2007 European Grand Prix

In 2006 it was established that from 2007 onwards, only one Grand Prix would be held in Germany. It was then revealed that the event in 2007 would be named the European Grand Prix, to the dismay of the German public.

Talks were held to settle the dispute over the naming, which the AvD declared belonged to the Hockenheimring track. Bernie Ecclestone, who set up the television rights to Formula One racing, announced that the problem lay with the AvD’s stubbornness. It was the first year since 1955 that a German Grand Prix had not taken place.

Lewis Hamilton was leading the Formula One Championship by 12 points at the start of the race. He crashed in the third session of qualifying and finished to go into the main race in 10th place. Kimi Raikkonen and Felipe Massa qualified in first and third places respectively for Ferrari. Fernando Alonso was second for McLaren-Mercedes.

Before the race, the weather looked as if it may hold. As the race got under way the rain was predicted to fall a few minutes into the race. The first lap saw Hamilton sneak into 6th place before a puncture put him back. The race saw countless cars spin off or take to the pit to change tyres. Markus Winkelhock was the only driver to have changed his tyres for wet weather ones before the race, which put him 33 seconds in front early on. Unfortunately for him, however, the race was stopped after 90 seconds and he eventually retired after 15 laps owing to a car failure.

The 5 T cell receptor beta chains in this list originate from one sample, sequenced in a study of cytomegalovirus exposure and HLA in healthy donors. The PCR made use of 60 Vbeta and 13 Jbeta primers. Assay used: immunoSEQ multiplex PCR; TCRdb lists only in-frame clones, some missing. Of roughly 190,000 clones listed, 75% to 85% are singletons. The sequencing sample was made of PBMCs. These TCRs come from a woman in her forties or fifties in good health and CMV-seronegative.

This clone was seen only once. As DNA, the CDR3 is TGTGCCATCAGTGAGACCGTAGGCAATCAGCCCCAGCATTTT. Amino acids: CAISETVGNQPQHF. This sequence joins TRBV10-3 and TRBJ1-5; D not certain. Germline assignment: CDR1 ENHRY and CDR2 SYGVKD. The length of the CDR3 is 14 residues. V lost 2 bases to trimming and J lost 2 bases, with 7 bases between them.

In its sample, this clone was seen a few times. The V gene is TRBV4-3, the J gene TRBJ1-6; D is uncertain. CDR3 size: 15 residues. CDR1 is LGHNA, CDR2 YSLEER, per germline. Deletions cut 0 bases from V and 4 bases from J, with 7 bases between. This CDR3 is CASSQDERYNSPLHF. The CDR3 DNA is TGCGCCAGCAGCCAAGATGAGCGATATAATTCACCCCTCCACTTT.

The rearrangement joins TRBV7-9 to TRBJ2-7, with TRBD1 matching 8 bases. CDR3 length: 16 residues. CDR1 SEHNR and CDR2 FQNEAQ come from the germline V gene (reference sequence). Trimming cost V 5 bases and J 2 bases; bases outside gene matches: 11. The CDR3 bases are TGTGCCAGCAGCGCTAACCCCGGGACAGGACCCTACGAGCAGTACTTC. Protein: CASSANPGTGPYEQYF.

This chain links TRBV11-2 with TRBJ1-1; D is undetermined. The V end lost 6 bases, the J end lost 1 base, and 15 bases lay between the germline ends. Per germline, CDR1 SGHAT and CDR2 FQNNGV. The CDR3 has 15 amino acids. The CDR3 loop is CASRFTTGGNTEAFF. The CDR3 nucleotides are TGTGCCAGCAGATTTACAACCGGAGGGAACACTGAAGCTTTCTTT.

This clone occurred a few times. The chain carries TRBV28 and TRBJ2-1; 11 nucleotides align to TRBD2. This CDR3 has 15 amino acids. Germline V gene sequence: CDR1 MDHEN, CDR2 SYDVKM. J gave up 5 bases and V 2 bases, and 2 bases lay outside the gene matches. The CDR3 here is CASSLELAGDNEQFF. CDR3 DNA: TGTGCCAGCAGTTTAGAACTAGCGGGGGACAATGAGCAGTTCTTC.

Ralf Schumacher and Kimi Raikkonen retired, leaving the Ferraris to lead the race comfortably. This lead continued until rain forced all cars to take to the pit to change tyres. In the 56th lap Alonso overtook and won the race by 8.155 seconds. Massa finished second, with Mark Webber for Red Bull-Renault taking third place one minute and 5.674 seconds behind the winner.

Tickets and Travel

The 2008 German Grand Prix is set to take place on the 18th, 19th, 20th and 21st of July. Three day passes cost up to £420 for main Grand Stand entrance. One day passes for the Sunday cost up to £250. Cheaper tickets are available in the uncovered area of the Grandstand. The different available viewing areas are as follows: